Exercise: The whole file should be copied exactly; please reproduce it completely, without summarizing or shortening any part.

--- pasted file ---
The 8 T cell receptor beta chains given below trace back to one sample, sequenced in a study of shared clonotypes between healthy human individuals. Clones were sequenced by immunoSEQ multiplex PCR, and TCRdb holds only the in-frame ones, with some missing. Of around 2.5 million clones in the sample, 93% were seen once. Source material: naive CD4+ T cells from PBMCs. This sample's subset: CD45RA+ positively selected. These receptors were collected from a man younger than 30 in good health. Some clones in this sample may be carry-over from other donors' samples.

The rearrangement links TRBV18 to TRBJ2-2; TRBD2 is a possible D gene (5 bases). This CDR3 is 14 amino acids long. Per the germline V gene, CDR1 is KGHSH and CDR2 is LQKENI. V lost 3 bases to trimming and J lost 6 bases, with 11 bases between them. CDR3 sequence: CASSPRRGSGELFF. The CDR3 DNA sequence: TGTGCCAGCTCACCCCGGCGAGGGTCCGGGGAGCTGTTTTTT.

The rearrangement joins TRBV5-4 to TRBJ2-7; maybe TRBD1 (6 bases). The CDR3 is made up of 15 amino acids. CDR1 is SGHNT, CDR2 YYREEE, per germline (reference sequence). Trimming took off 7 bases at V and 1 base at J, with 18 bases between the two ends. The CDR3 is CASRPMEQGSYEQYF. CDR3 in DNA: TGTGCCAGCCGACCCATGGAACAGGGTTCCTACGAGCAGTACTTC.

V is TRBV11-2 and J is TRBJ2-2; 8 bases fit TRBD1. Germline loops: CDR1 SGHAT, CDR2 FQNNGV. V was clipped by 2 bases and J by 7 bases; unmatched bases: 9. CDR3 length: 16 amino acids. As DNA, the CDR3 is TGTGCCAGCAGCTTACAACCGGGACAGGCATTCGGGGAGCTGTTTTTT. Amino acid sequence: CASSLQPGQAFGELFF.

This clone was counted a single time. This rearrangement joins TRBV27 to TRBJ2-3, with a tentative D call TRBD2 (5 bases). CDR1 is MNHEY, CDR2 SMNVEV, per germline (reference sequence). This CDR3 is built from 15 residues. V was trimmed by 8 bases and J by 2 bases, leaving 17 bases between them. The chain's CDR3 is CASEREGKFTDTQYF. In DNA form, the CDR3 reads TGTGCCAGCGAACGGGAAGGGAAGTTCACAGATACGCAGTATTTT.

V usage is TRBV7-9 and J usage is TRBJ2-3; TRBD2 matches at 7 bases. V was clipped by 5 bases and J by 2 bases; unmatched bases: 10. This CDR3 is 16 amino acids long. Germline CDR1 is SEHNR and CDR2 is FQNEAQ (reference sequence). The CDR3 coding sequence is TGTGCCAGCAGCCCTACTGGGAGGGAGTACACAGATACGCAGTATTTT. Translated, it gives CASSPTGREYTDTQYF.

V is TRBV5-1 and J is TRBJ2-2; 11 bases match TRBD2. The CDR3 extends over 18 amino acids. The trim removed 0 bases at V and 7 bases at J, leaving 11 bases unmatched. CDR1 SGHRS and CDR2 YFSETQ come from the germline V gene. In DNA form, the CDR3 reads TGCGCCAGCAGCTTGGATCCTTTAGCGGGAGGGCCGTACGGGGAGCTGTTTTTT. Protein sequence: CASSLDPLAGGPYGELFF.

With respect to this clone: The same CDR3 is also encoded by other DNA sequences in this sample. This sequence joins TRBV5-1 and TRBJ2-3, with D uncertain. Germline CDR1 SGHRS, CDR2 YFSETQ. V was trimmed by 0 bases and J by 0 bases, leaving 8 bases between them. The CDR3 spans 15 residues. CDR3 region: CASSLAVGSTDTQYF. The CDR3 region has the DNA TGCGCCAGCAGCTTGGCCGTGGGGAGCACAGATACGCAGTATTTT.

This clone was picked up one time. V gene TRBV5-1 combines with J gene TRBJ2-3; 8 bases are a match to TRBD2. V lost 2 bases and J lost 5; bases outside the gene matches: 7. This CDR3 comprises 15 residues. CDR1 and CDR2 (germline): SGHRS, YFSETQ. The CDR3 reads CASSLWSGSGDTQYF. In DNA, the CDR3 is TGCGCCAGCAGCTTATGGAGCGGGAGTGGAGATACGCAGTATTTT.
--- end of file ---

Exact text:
The 8 T cell receptor beta chains given below trace back to one sample, sequenced in a study of shared clonotypes between healthy human individuals. Clones were sequenced by immunoSEQ multiplex PCR, and TCRdb holds only the in-frame ones, with some missing. Of around 2.5 million clones in the sample, 93% were seen once. Source material: naive CD4+ T cells from PBMCs. This sample's subset: CD45RA+ positively selected. These receptors were collected from a man younger than 30 in good health. Some clones in this sample may be carry-over from other donors' samples.

The rearrangement links TRBV18 to TRBJ2-2; TRBD2 is a possible D gene (5 bases). This CDR3 is 14 amino acids long. Per the germline V gene, CDR1 is KGHSH and CDR2 is LQKENI. V lost 3 bases to trimming and J lost 6 bases, with 11 bases between them. CDR3 sequence: CASSPRRGSGELFF. The CDR3 DNA sequence: TGTGCCAGCTCACCCCGGCGAGGGTCCGGGGAGCTGTTTTTT.

The rearrangement joins TRBV5-4 to TRBJ2-7; maybe TRBD1 (6 bases). The CDR3 is made up of 15 amino acids. CDR1 is SGHNT, CDR2 YYREEE, per germline (reference sequence). Trimming took off 7 bases at V and 1 base at J, with 18 bases between the two ends. The CDR3 is CASRPMEQGSYEQYF. CDR3 in DNA: TGTGCCAGCCGACCCATGGAACAGGGTTCCTACGAGCAGTACTTC.

V is TRBV11-2 and J is TRBJ2-2; 8 bases fit TRBD1. Germline loops: CDR1 SGHAT, CDR2 FQNNGV. V was clipped by 2 bases and J by 7 bases; unmatched bases: 9. CDR3 length: 16 amino acids. As DNA, the CDR3 is TGTGCCAGCAGCTTACAACCGGGACAGGCATTCGGGGAGCTGTTTTTT. Amino acid sequence: CASSLQPGQAFGELFF.

This clone was counted a single time. This rearrangement joins TRBV27 to TRBJ2-3, with a tentative D call TRBD2 (5 bases). CDR1 is MNHEY, CDR2 SMNVEV, per germline (reference sequence). This CDR3 is built from 15 residues. V was trimmed by 8 bases and J by 2 bases, leaving 17 bases between them. The chain's CDR3 is CASEREGKFTDTQYF. In DNA form, the CDR3 reads TGTGCCAGCGAACGGGAAGGGAAGTTCACAGATACGCAGTATTTT.

V usage is TRBV7-9 and J usage is TRBJ2-3; TRBD2 matches at 7 bases. V was clipped by 5 bases and J by 2 bases; unmatched bases: 10. This CDR3 is 16 amino acids long. Germline CDR1 is SEHNR and CDR2 is FQNEAQ (reference sequence). The CDR3 coding sequence is TGTGCCAGCAGCCCTACTGGGAGGGAGTACACAGATACGCAGTATTTT. Translated, it gives CASSPTGREYTDTQYF.

V is TRBV5-1 and J is TRBJ2-2; 11 bases match TRBD2. The CDR3 extends over 18 amino acids. The trim removed 0 bases at V and 7 bases at J, leaving 11 bases unmatched. CDR1 SGHRS and CDR2 YFSETQ come from the germline V gene. In DNA form, the CDR3 reads TGCGCCAGCAGCTTGGATCCTTTAGCGGGAGGGCCGTACGGGGAGCTGTTTTTT. Protein sequence: CASSLDPLAGGPYGELFF.

With respect to this clone: The same CDR3 is also encoded by other DNA sequences in this sample. This sequence joins TRBV5-1 and TRBJ2-3, with D uncertain. Germline CDR1 SGHRS, CDR2 YFSETQ. V was trimmed by 0 bases and J by 0 bases, leaving 8 bases between them. The CDR3 spans 15 residues. CDR3 region: CASSLAVGSTDTQYF. The CDR3 region has the DNA TGCGCCAGCAGCTTGGCCGTGGGGAGCACAGATACGCAGTATTTT.

This clone was picked up one time. V gene TRBV5-1 combines with J gene TRBJ2-3; 8 bases are a match to TRBD2. V lost 2 bases and J lost 5; bases outside the gene matches: 7. This CDR3 comprises 15 residues. CDR1 and CDR2 (germline): SGHRS, YFSETQ. The CDR3 reads CASSLWSGSGDTQYF. In DNA, the CDR3 is TGCGCCAGCAGCTTATGGAGCGGGAGTGGAGATACGCAGTATTTT.